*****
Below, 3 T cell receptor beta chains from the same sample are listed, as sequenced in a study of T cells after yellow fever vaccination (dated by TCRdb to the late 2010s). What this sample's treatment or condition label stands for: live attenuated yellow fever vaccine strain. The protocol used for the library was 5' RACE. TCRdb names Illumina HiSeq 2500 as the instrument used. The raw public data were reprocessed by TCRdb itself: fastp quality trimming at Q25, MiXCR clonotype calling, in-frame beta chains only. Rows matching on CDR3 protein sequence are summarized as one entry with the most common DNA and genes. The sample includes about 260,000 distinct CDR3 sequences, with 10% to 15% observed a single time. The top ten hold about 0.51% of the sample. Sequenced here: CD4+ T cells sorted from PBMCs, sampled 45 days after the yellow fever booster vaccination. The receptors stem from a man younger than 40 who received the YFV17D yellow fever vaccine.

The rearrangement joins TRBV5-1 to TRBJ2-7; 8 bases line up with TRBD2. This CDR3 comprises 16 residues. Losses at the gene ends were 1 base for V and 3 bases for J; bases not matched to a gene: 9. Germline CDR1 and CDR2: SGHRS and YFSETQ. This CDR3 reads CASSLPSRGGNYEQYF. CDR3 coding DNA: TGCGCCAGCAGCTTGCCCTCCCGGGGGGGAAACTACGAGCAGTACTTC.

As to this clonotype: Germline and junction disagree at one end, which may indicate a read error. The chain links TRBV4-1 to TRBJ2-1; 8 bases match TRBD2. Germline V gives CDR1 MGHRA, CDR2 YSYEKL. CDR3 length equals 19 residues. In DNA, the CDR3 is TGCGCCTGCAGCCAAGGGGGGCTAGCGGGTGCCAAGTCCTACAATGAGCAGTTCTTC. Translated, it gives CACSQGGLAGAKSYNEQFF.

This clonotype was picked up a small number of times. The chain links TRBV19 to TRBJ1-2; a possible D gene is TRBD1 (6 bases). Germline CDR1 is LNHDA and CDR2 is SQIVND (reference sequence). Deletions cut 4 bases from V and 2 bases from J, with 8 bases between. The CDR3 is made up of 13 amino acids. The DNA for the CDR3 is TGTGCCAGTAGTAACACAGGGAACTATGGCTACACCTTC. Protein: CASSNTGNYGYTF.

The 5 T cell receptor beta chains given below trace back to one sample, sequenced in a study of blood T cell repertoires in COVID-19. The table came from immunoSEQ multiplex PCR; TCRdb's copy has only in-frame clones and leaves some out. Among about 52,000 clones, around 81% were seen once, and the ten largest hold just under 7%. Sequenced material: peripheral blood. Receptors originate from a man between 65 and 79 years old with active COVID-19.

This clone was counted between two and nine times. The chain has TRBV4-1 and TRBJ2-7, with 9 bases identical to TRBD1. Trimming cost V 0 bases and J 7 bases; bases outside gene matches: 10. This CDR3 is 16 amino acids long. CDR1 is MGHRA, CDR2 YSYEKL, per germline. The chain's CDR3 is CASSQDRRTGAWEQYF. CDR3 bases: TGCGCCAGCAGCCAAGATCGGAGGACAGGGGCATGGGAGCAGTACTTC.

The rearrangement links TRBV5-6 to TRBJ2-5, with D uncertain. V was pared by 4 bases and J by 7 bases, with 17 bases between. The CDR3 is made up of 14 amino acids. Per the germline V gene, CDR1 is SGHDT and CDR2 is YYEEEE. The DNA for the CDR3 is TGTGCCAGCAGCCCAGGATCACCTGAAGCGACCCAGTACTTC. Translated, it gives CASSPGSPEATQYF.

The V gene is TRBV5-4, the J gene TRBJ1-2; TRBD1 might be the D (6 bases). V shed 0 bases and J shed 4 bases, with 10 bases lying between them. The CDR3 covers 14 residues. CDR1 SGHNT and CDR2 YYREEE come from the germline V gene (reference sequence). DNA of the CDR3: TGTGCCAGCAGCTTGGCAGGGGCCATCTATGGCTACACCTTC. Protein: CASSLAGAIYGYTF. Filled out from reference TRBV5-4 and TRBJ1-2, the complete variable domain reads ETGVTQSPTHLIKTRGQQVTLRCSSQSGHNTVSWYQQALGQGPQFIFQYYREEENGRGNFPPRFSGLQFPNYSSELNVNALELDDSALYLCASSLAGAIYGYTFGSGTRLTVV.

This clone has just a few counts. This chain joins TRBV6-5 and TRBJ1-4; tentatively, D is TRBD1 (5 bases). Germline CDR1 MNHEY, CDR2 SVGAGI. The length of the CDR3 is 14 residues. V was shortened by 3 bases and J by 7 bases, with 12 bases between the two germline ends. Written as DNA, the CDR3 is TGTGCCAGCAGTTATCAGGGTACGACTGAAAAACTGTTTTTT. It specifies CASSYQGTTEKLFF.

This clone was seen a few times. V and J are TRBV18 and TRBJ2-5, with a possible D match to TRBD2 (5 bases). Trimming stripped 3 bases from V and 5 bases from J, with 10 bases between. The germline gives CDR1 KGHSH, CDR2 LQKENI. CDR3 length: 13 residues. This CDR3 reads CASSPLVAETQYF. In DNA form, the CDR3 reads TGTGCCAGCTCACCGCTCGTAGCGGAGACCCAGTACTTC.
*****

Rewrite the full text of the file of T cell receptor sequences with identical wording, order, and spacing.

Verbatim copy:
Below, 3 T cell receptor beta chains from the same sample are listed, as sequenced in a study of T cells after yellow fever vaccination (dated by TCRdb to the late 2010s). What this sample's treatment or condition label stands for: live attenuated yellow fever vaccine strain. The protocol used for the library was 5' RACE. TCRdb names Illumina HiSeq 2500 as the instrument used. The raw public data were reprocessed by TCRdb itself: fastp quality trimming at Q25, MiXCR clonotype calling, in-frame beta chains only. Rows matching on CDR3 protein sequence are summarized as one entry with the most common DNA and genes. The sample includes about 260,000 distinct CDR3 sequences, with 10% to 15% observed a single time. The top ten hold about 0.51% of the sample. Sequenced here: CD4+ T cells sorted from PBMCs, sampled 45 days after the yellow fever booster vaccination. The receptors stem from a man younger than 40 who received the YFV17D yellow fever vaccine.

The rearrangement joins TRBV5-1 to TRBJ2-7; 8 bases line up with TRBD2. This CDR3 comprises 16 residues. Losses at the gene ends were 1 base for V and 3 bases for J; bases not matched to a gene: 9. Germline CDR1 and CDR2: SGHRS and YFSETQ. This CDR3 reads CASSLPSRGGNYEQYF. CDR3 coding DNA: TGCGCCAGCAGCTTGCCCTCCCGGGGGGGAAACTACGAGCAGTACTTC.

As to this clonotype: Germline and junction disagree at one end, which may indicate a read error. The chain links TRBV4-1 to TRBJ2-1; 8 bases match TRBD2. Germline V gives CDR1 MGHRA, CDR2 YSYEKL. CDR3 length equals 19 residues. In DNA, the CDR3 is TGCGCCTGCAGCCAAGGGGGGCTAGCGGGTGCCAAGTCCTACAATGAGCAGTTCTTC. Translated, it gives CACSQGGLAGAKSYNEQFF.

This clonotype was picked up a small number of times. The chain links TRBV19 to TRBJ1-2; a possible D gene is TRBD1 (6 bases). Germline CDR1 is LNHDA and CDR2 is SQIVND (reference sequence). Deletions cut 4 bases from V and 2 bases from J, with 8 bases between. The CDR3 is made up of 13 amino acids. The DNA for the CDR3 is TGTGCCAGTAGTAACACAGGGAACTATGGCTACACCTTC. Protein: CASSNTGNYGYTF.

The 5 T cell receptor beta chains given below trace back to one sample, sequenced in a study of blood T cell repertoires in COVID-19. The table came from immunoSEQ multiplex PCR; TCRdb's copy has only in-frame clones and leaves some out. Among about 52,000 clones, around 81% were seen once, and the ten largest hold just under 7%. Sequenced material: peripheral blood. Receptors originate from a man between 65 and 79 years old with active COVID-19.

This clone was counted between two and nine times. The chain has TRBV4-1 and TRBJ2-7, with 9 bases identical to TRBD1. Trimming cost V 0 bases and J 7 bases; bases outside gene matches: 10. This CDR3 is 16 amino acids long. CDR1 is MGHRA, CDR2 YSYEKL, per germline. The chain's CDR3 is CASSQDRRTGAWEQYF. CDR3 bases: TGCGCCAGCAGCCAAGATCGGAGGACAGGGGCATGGGAGCAGTACTTC.

The rearrangement links TRBV5-6 to TRBJ2-5, with D uncertain. V was pared by 4 bases and J by 7 bases, with 17 bases between. The CDR3 is made up of 14 amino acids. Per the germline V gene, CDR1 is SGHDT and CDR2 is YYEEEE. The DNA for the CDR3 is TGTGCCAGCAGCCCAGGATCACCTGAAGCGACCCAGTACTTC. Translated, it gives CASSPGSPEATQYF.

The V gene is TRBV5-4, the J gene TRBJ1-2; TRBD1 might be the D (6 bases). V shed 0 bases and J shed 4 bases, with 10 bases lying between them. The CDR3 covers 14 residues. CDR1 SGHNT and CDR2 YYREEE come from the germline V gene (reference sequence). DNA of the CDR3: TGTGCCAGCAGCTTGGCAGGGGCCATCTATGGCTACACCTTC. Protein: CASSLAGAIYGYTF. Filled out from reference TRBV5-4 and TRBJ1-2, the complete variable domain reads ETGVTQSPTHLIKTRGQQVTLRCSSQSGHNTVSWYQQALGQGPQFIFQYYREEENGRGNFPPRFSGLQFPNYSSELNVNALELDDSALYLCASSLAGAIYGYTFGSGTRLTVV.

This clone has just a few counts. This chain joins TRBV6-5 and TRBJ1-4; tentatively, D is TRBD1 (5 bases). Germline CDR1 MNHEY, CDR2 SVGAGI. The length of the CDR3 is 14 residues. V was shortened by 3 bases and J by 7 bases, with 12 bases between the two germline ends. Written as DNA, the CDR3 is TGTGCCAGCAGTTATCAGGGTACGACTGAAAAACTGTTTTTT. It specifies CASSYQGTTEKLFF.

This clone was seen a few times. V and J are TRBV18 and TRBJ2-5, with a possible D match to TRBD2 (5 bases). Trimming stripped 3 bases from V and 5 bases from J, with 10 bases between. The germline gives CDR1 KGHSH, CDR2 LQKENI. CDR3 length: 13 residues. This CDR3 reads CASSPLVAETQYF. In DNA form, the CDR3 reads TGTGCCAGCTCACCGCTCGTAGCGGAGACCCAGTACTTC.